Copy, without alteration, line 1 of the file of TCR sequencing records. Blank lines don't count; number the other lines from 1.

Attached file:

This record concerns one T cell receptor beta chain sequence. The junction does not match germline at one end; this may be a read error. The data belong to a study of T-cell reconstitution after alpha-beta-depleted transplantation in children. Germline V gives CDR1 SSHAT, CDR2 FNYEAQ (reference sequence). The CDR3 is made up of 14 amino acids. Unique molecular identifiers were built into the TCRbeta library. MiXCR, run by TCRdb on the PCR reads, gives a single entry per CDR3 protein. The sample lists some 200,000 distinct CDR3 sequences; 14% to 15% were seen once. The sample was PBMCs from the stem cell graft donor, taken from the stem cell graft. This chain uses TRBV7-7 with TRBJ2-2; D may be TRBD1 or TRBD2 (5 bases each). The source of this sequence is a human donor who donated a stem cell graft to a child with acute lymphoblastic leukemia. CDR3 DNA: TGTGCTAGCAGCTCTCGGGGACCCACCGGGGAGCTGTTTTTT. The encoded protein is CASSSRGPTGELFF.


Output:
This record concerns one T cell receptor beta chain sequence. The junction does not match germline at one end; this may be a read error. The data belong to a study of T-cell reconstitution after alpha-beta-depleted transplantation in children. Germline V gives CDR1 SSHAT, CDR2 FNYEAQ (reference sequence). The CDR3 is made up of 14 amino acids. Unique molecular identifiers were built into the TCRbeta library. MiXCR, run by TCRdb on the PCR reads, gives a single entry per CDR3 protein. The sample lists some 200,000 distinct CDR3 sequences; 14% to 15% were seen once. The sample was PBMCs from the stem cell graft donor, taken from the stem cell graft. This chain uses TRBV7-7 with TRBJ2-2; D may be TRBD1 or TRBD2 (5 bases each). The source of this sequence is a human donor who donated a stem cell graft to a child with acute lymphoblastic leukemia. CDR3 DNA: TGTGCTAGCAGCTCTCGGGGACCCACCGGGGAGCTGTTTTTT. The encoded protein is CASSSRGPTGELFF.